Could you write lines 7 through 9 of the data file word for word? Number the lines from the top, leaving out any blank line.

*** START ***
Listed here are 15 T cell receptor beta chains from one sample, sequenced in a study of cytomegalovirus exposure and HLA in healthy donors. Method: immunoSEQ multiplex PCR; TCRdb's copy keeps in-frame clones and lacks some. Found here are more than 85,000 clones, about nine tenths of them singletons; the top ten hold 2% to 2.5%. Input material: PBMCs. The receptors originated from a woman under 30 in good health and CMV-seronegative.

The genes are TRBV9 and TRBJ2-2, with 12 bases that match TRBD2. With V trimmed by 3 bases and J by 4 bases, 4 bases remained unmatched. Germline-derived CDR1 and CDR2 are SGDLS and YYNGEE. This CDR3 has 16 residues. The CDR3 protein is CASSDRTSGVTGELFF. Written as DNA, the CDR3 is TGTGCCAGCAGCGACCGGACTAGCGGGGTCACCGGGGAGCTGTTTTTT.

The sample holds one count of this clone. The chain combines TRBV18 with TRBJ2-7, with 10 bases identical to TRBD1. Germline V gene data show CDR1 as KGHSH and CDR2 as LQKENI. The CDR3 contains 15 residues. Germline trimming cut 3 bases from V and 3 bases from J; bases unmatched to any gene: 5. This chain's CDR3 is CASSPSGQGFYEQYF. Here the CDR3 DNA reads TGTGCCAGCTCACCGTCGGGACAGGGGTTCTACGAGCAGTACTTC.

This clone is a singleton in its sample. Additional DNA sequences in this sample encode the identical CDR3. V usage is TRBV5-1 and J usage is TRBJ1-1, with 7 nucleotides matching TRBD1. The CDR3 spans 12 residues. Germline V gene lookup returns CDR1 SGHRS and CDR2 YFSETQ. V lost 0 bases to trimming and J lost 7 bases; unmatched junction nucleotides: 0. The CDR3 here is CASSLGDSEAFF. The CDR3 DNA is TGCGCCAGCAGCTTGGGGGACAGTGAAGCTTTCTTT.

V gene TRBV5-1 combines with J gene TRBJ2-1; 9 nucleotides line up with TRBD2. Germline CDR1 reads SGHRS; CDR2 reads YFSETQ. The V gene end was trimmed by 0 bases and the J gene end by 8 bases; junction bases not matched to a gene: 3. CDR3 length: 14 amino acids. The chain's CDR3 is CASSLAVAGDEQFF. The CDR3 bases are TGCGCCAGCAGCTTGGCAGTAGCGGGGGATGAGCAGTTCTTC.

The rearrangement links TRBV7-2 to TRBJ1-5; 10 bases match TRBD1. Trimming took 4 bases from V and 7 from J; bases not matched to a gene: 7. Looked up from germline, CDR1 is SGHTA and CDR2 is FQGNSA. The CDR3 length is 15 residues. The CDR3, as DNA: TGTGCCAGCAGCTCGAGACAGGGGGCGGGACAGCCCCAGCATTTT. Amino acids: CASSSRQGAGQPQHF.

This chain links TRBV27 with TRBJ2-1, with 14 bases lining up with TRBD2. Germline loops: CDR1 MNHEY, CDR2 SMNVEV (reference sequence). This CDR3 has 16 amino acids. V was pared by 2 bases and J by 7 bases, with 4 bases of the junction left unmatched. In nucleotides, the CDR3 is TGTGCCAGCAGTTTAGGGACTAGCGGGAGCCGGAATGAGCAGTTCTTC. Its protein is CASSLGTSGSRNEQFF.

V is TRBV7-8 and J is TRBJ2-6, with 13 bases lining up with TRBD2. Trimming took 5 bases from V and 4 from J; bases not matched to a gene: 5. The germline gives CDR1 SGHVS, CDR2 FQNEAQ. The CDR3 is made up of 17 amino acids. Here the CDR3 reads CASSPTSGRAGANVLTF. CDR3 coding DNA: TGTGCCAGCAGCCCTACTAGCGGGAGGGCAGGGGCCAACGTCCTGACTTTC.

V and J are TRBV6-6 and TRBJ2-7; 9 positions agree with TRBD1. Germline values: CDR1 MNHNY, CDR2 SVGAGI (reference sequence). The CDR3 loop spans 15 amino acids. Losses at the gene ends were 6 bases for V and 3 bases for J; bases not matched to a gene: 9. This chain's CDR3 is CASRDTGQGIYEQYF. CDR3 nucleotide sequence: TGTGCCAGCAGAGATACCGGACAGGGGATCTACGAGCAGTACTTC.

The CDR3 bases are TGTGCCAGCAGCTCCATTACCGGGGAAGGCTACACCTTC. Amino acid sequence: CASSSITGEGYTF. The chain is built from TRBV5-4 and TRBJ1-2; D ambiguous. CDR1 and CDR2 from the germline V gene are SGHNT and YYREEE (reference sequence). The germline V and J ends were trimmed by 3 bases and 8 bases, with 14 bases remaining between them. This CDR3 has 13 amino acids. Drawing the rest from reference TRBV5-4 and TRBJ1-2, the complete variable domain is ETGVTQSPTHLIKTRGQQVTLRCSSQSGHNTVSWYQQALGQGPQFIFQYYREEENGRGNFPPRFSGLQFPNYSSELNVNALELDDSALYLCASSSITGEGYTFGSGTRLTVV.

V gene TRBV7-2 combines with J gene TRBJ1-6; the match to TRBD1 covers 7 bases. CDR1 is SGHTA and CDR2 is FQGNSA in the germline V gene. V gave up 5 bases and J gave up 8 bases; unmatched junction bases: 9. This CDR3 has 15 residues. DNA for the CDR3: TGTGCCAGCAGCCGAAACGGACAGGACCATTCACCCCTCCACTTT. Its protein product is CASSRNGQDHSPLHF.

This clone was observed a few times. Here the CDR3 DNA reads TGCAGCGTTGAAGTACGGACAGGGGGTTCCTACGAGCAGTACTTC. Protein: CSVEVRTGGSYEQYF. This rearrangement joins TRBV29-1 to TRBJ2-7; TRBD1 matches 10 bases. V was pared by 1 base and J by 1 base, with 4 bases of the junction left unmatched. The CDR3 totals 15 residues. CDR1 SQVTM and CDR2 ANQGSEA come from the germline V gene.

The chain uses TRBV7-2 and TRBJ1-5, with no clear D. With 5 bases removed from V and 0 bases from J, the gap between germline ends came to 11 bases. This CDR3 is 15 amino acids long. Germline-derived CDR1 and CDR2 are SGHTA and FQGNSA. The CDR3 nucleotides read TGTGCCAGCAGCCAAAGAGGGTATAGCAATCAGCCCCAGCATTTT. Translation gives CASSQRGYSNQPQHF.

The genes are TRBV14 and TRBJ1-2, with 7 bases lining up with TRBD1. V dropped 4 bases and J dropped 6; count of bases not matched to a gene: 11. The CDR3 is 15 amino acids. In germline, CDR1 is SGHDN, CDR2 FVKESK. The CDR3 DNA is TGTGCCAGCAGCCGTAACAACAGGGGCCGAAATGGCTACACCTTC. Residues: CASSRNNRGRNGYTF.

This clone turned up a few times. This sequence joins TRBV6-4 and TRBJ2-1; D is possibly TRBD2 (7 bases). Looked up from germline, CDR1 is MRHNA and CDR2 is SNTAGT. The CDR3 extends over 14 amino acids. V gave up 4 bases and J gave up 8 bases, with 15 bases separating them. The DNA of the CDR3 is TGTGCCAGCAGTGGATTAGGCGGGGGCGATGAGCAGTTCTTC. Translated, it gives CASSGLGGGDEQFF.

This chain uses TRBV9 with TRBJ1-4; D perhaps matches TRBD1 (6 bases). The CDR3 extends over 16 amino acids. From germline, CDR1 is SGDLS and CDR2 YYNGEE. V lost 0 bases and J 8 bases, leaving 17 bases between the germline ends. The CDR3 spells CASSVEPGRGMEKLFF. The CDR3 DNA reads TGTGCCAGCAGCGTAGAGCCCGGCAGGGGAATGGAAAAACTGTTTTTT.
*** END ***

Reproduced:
This chain links TRBV27 with TRBJ2-1, with 14 bases lining up with TRBD2. Germline loops: CDR1 MNHEY, CDR2 SMNVEV (reference sequence). This CDR3 has 16 amino acids. V was pared by 2 bases and J by 7 bases, with 4 bases of the junction left unmatched. In nucleotides, the CDR3 is TGTGCCAGCAGTTTAGGGACTAGCGGGAGCCGGAATGAGCAGTTCTTC. Its protein is CASSLGTSGSRNEQFF.

V is TRBV7-8 and J is TRBJ2-6, with 13 bases lining up with TRBD2. Trimming took 5 bases from V and 4 from J; bases not matched to a gene: 5. The germline gives CDR1 SGHVS, CDR2 FQNEAQ. The CDR3 is made up of 17 amino acids. Here the CDR3 reads CASSPTSGRAGANVLTF. CDR3 coding DNA: TGTGCCAGCAGCCCTACTAGCGGGAGGGCAGGGGCCAACGTCCTGACTTTC.

V and J are TRBV6-6 and TRBJ2-7; 9 positions agree with TRBD1. Germline values: CDR1 MNHNY, CDR2 SVGAGI (reference sequence). The CDR3 loop spans 15 amino acids. Losses at the gene ends were 6 bases for V and 3 bases for J; bases not matched to a gene: 9. This chain's CDR3 is CASRDTGQGIYEQYF. CDR3 nucleotide sequence: TGTGCCAGCAGAGATACCGGACAGGGGATCTACGAGCAGTACTTC.